How to Respond to a Debt Collector Lawsuit
A debt collector lawsuit can bring many feelings of anxiety and fear for a person who has been served. Being hit with a debt collection lawsuit should prompt you to take appropriate action to protect yourself as soon as possible.
There are a number of different steps that you can undertake early in the process to give yourself the best possible chance to handle this situation.
If you are sure that you don’t owe, or even if you personally don’t owe, you don’t want to avoid showing up in court as this could lead to a default judgement for a debt collector. The number one mistake made when a borrower sues for owed money is failing to answer the notice.
If you do owe the debt and are unable to pay it, you may think there’s nothing you can do and will simply ignore it. However, this allows a collections agency to obtain a default judgement against you, including the eligibility to remove money from a bank account or wage garnishment.
Responding to a debt collector lawsuit is extremely important. File your response no later than 20-30 days after service. You may be able to challenge the plaintiff’s eligibility to bring a lawsuit by challenging any standing to bring legal action in their name. The collection company must prove that they have the ability to collect. Furthermore, you will want to have them prove what is owed.
An initial signed agreement and the account balance from zero to the present is extremely important. Debts could have changed ownership multiple times and it is important to see the paper trail.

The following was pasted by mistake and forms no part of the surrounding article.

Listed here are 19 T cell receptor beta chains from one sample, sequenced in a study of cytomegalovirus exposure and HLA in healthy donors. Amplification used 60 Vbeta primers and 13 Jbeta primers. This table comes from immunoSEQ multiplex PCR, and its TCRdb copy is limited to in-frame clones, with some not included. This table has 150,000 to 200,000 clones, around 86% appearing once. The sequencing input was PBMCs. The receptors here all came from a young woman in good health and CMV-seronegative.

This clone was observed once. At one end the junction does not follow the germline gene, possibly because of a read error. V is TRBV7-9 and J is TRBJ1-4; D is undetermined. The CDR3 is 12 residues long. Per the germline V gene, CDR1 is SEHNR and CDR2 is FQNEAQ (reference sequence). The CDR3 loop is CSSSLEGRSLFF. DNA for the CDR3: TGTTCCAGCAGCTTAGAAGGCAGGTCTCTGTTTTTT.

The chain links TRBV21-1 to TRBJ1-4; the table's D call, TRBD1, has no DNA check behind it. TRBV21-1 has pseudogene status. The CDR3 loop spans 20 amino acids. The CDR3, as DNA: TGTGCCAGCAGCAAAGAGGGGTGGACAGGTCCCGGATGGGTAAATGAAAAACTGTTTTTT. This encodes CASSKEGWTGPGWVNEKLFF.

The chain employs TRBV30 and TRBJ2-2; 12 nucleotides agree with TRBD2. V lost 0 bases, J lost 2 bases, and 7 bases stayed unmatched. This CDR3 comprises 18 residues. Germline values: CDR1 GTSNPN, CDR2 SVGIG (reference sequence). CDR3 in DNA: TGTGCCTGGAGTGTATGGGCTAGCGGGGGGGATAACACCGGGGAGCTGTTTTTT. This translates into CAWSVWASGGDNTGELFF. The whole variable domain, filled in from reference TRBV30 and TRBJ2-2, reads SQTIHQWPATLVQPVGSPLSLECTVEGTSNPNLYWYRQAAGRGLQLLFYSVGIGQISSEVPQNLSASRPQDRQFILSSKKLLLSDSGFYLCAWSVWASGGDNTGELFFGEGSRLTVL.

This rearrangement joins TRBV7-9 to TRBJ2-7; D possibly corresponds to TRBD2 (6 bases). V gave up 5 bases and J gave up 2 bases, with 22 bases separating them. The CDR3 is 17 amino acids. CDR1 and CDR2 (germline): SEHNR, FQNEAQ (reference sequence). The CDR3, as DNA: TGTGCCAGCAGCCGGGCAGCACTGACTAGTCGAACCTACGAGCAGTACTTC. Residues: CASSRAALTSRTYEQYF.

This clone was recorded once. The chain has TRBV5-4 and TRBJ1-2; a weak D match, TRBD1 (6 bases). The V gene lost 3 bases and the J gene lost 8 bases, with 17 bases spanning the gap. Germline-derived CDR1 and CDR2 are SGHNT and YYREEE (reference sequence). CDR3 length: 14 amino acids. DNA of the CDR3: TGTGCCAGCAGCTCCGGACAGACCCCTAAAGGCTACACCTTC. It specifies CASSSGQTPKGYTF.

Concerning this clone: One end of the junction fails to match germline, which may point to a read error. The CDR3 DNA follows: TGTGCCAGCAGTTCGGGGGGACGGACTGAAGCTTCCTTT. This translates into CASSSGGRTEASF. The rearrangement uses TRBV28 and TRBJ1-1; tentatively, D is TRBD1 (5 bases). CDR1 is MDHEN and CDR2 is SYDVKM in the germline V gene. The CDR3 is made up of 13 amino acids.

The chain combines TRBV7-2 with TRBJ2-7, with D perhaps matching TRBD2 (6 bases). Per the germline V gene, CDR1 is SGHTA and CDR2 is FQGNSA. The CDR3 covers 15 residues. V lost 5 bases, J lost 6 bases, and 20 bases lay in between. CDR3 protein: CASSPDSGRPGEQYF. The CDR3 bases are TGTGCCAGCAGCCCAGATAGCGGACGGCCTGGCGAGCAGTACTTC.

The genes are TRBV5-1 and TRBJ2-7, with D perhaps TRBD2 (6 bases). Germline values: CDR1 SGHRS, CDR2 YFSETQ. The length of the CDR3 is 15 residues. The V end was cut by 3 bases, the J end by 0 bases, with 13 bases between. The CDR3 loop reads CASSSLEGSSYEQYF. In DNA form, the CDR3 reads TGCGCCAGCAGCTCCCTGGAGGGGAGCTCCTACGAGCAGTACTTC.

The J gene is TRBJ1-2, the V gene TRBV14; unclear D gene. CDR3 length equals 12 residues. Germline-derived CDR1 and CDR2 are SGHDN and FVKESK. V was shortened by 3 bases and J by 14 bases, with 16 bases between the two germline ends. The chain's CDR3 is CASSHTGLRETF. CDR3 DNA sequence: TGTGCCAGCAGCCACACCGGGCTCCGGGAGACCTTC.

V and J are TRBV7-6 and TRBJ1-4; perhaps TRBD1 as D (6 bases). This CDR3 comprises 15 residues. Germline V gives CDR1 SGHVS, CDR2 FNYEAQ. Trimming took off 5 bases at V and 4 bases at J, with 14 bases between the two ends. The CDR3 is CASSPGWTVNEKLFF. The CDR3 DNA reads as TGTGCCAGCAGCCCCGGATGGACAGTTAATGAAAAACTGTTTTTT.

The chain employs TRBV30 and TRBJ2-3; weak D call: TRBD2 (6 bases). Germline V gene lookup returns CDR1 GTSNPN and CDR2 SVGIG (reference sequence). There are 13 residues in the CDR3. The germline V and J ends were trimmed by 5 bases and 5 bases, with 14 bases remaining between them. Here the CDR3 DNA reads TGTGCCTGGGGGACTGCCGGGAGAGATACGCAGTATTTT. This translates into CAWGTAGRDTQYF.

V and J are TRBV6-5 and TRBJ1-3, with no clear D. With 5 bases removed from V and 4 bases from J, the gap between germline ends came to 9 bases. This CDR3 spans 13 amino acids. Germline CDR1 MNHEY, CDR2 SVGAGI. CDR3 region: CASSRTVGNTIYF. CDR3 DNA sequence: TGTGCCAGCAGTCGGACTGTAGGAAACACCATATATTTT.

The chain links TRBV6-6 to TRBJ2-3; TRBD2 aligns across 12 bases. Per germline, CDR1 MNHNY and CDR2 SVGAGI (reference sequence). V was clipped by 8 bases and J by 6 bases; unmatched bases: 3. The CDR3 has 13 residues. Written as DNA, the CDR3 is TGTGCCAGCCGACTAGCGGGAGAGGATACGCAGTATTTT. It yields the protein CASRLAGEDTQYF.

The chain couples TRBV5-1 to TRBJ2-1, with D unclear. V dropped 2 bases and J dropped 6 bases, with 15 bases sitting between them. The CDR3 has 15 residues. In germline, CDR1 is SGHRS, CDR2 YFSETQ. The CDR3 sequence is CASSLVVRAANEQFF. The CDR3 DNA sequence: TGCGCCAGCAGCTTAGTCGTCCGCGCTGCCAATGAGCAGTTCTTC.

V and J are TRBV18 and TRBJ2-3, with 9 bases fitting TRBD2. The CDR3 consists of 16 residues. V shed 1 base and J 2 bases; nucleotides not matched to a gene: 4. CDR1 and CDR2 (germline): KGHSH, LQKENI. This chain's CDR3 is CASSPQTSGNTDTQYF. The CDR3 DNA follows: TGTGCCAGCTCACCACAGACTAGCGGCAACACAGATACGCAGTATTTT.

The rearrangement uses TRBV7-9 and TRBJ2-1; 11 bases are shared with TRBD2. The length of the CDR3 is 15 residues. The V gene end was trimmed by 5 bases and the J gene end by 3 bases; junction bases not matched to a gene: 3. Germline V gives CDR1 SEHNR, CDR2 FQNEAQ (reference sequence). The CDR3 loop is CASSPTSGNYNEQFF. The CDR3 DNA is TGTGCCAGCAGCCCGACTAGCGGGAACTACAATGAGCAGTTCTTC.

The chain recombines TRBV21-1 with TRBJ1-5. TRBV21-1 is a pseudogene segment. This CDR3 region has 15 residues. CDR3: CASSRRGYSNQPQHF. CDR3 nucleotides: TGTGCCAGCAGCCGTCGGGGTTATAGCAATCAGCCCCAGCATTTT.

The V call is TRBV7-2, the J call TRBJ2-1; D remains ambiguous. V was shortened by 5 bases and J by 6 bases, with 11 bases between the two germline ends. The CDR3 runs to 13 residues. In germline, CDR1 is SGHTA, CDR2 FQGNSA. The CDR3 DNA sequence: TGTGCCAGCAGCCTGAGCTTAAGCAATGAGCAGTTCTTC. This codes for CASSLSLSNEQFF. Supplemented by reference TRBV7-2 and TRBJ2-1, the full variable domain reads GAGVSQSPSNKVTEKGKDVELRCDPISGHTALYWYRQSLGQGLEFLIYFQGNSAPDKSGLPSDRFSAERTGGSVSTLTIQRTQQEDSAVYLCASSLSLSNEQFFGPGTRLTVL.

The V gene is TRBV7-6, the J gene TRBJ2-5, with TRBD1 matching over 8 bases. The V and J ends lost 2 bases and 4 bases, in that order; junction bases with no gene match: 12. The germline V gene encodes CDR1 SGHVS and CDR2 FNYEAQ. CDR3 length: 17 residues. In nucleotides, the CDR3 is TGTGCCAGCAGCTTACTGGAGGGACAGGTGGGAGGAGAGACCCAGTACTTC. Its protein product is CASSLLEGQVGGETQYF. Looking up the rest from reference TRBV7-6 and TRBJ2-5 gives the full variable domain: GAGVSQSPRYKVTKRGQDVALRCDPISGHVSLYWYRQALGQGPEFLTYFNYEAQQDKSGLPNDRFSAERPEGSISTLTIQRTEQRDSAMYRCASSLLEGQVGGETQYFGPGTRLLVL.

Even the original creditor may not have the appropriate documentation regarding the debts the consumer owes. You may also question the statute of limitations to defend yourself.
Creditors often have a max time period of four to six years to sue to collect a debt. Beyond that period, the statute of limitations applies. However, this does not always block collectors from suing because they may be counting on a borrower’s inability to show up for court.
If the borrower raises the statute of limitation’s expiration as a defense, the collector will not be successful. If you make any payments on that older debt, however, you could kickstart the clock once again.
Talking things over with a bankruptcy attorney can help you identify whether or not you can raise the statute of limitations as your defense. The next thing to consider when responding to a debt collector lawsuit is a countersuit.
In the event that a debt collector has in any way violated guidelines of the Fair Debt Collection Practices Act, you could be eligible to sue them but you’ll want to talk directly to your attorney first regarding consumer lending practices and the alleged violations.
Debtors are often hesitant to bring in an attorney when there’s a lawsuit for a debt that they do owe perhaps because of a stigma or embarrassment surrounding it.
A debtor may also make the mistake of assuming that they cannot afford one, however, a free consultation can help you figure out whether or not the debt collector has violated the law or you’re eligible to pursue a countersuit.
This initial consultation can help give you a great deal of information about how to proceed and how to avoid many of the most common mistakes.
Consult with the dedicated lawyers at McDonald Worley today to learn more about your rights.